Research at the University of Manchester Reveals Super Smeller to Diagnose Parkinson’s Disease
A fundamental breakthrough in the research on Parkinson’s disease (PD), could enable patients to take a non-invasive test allowing for early diagnosis. Smells are often linked to memories, but what if they could be used to detect diseases? What if one didn’t have to bother with waiting rooms, MRI scans and test tubes but could simply rely on a nose to diagnose, say, cancer?
Joy Milne, a Scottish nurse, discovered she could smell Parkinson’s disease when detecting a change in smell in her husband. This distinctive smell appeared in his early thirties and was accounted for nearly a decade later. It was only after he was diagnosed and they attended a Parkinson’s support group, that the overwhelming musky smell was explained.
She reached out to scientists at the University of Edinburgh to test her theory. Twelve participants, six diagnosed with PD, the other six healthy, were given identical t-shirts, asked to sleep in them overnight and to return them the following day. Joy Milne correctly diagnosed the six Parkinson’s patients but also detected the smell on a seventh t-shirt. This paritcipant was diagnosed with the disease eight months later. Not only could she smell patients who had the disease, but also individuals not yet diagnosed. Joy’s exceptional sense of smell earnt her the nickname ‘Super Smeller’.
Brain cells release an important chemical called dopamine. You may know it as the ‘happy hormone’, released when one feels pleasure. Whether you’re talking to a friend, making supper or writing a letter, all of these actions require dopamine. The chemical is used by brain cells to send a message which controls your movements. When the brain doesn’t produce enough of this hormone, you lose control over these movements. This neurological disease is called Parkinson’s. Many questions surround the disease. Researchers still don’t fully understand why nerve cells that produce dopamine deteriorate, why one gets PD or how we can cure it.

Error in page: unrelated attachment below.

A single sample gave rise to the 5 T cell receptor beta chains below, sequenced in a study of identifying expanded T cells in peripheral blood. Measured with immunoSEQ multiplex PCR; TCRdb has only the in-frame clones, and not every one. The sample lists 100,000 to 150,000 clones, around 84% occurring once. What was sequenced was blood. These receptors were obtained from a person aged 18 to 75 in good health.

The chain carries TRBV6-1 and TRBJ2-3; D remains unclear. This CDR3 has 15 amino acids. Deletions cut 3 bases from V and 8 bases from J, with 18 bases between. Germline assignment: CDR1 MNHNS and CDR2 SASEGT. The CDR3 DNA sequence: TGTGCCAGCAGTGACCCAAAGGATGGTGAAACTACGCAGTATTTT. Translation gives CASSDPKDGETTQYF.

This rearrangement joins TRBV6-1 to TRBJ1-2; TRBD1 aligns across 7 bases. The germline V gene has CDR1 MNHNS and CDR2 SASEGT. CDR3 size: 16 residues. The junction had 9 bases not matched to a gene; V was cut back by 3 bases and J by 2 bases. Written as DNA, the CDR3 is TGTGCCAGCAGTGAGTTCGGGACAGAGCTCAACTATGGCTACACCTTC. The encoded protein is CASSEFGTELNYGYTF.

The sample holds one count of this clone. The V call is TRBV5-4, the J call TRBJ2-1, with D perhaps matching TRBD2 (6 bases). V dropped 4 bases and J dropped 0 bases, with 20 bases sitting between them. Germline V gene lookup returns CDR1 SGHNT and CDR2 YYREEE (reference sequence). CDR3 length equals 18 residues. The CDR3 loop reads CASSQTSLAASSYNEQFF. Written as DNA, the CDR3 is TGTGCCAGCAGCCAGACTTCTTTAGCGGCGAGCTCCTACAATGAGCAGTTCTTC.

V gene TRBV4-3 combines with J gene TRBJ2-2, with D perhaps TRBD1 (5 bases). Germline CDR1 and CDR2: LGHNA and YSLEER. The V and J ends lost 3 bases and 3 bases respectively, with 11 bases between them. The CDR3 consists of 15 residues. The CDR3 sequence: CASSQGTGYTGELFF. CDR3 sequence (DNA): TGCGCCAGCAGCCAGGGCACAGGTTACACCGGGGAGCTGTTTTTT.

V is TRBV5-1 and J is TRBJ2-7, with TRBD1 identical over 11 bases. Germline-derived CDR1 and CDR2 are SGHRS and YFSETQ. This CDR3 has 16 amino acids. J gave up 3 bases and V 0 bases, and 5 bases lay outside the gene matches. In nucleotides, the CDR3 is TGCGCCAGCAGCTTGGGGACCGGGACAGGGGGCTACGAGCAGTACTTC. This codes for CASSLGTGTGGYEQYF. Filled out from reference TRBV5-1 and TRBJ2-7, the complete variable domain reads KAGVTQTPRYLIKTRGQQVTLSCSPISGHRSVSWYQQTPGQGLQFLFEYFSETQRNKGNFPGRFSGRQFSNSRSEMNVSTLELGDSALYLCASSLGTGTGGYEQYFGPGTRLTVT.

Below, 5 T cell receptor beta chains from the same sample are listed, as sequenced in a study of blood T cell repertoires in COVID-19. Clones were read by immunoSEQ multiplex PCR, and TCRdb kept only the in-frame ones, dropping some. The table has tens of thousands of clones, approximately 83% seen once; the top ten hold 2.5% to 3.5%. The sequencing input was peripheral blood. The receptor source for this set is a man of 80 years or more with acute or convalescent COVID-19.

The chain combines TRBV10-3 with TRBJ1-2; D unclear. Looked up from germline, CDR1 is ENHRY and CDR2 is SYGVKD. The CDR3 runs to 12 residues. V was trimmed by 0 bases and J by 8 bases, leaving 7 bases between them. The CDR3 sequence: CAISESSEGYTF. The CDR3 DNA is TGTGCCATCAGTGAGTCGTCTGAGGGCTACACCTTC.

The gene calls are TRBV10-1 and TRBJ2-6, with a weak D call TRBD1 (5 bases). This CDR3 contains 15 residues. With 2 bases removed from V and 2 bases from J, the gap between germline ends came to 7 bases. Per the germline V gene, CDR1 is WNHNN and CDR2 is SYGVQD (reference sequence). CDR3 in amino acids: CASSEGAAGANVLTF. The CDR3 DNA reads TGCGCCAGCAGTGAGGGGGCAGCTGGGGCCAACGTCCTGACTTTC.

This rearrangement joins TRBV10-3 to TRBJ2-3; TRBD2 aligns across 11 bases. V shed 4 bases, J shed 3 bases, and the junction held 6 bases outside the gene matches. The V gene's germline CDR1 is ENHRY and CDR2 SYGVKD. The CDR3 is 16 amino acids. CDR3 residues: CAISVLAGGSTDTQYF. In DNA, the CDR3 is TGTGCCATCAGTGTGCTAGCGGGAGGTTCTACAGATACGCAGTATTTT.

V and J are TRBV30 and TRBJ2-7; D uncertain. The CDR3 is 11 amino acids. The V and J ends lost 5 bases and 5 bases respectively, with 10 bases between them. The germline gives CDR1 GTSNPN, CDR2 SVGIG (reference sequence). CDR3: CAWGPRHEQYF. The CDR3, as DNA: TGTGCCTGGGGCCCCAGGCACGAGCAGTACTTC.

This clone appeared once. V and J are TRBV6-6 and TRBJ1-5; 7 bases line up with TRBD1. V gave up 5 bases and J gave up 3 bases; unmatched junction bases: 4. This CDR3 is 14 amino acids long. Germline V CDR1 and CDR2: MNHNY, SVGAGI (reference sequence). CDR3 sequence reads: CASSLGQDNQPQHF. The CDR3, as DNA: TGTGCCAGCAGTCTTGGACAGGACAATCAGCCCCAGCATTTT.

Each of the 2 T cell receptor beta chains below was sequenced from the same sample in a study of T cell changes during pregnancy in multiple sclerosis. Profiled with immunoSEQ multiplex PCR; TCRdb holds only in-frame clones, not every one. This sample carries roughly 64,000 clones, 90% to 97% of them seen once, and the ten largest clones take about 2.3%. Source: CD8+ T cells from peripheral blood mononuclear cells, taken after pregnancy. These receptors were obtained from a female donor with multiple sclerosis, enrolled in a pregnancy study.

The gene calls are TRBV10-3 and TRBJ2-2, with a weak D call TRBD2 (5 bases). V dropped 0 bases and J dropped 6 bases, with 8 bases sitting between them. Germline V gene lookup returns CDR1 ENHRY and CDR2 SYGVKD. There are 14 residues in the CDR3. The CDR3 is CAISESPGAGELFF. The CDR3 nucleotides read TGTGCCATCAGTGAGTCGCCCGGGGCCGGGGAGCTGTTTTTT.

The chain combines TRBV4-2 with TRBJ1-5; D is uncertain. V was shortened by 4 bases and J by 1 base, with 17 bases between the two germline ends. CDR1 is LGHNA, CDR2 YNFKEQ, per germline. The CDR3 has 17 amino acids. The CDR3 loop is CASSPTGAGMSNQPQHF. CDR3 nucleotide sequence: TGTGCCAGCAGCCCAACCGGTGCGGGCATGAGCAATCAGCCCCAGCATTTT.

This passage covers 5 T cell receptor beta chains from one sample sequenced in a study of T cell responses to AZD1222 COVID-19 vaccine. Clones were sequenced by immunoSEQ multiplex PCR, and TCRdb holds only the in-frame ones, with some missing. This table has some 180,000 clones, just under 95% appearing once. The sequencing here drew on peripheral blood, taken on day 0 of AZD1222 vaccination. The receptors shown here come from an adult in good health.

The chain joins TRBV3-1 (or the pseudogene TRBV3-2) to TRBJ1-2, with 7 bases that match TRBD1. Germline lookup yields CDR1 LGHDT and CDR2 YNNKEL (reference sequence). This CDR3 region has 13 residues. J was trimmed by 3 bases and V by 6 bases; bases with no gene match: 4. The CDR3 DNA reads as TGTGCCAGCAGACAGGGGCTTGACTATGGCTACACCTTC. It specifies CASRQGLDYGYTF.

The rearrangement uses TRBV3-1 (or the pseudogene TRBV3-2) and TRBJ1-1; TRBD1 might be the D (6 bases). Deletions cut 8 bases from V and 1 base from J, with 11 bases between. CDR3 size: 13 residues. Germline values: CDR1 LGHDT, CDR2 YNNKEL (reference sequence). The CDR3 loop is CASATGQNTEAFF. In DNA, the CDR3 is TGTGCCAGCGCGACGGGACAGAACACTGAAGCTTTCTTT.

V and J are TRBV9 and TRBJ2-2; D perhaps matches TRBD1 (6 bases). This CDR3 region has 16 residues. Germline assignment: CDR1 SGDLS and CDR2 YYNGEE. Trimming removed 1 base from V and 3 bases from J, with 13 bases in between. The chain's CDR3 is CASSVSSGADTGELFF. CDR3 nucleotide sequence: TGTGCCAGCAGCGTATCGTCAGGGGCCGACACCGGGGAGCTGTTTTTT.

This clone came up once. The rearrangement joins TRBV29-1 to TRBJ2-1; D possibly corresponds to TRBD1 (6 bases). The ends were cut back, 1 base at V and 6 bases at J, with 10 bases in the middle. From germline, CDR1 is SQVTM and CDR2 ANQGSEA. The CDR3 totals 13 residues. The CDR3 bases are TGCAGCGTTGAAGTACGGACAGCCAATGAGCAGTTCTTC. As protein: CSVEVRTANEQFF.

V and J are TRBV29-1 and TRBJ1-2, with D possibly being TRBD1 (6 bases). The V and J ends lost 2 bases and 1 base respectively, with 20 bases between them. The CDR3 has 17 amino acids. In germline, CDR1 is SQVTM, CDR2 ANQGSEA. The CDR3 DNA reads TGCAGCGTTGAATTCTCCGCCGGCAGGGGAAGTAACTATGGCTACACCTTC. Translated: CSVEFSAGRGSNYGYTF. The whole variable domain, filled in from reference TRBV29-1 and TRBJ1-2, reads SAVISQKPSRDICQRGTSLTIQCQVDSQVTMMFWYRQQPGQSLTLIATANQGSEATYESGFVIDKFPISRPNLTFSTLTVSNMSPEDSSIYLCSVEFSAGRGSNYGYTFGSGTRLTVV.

The most recent studies surrounding the subject have been conducted by the University of Manchester. Scientists wanted to pin point the source of the smell to gain a better understanding of the chemistry behind it.
Ms Milne seemed to think the odour was concentrated around the collar of her husband’s shirts. Gauzes were used to absorb the oil from the participants’ upper back. The chemicals on these gauzes were then heated and turned into gas. As each sample was analysed, the super smeller would indicate if they could detect a musky smell. Simultaneously, the gas sample was analysed by a machine called a mass spectrometer, to understand its chemical composition.
In the samples where the smell was detected, chemists were able to identify key molecules such as hippuric acid, eicosane and octadecanal. These ‘volatile biomarkers’ are contained in sebum. Sebum is an oil, secreted on the upper back and forehead. PD causes an overproduction of this oil, often causing a skin condition known as seborrhea.
This represents fundamental advances in the research on Parkinson’s. As the disease can effect mood, this would give patients years of justified behaviour and a better understanding of the changes they are to expect.
Although this isn’t a cure, early detection could allow doctors to develop prevention medication. As the disease develops, medication could stop the display of symptoms and provide more time to slow down its progression.
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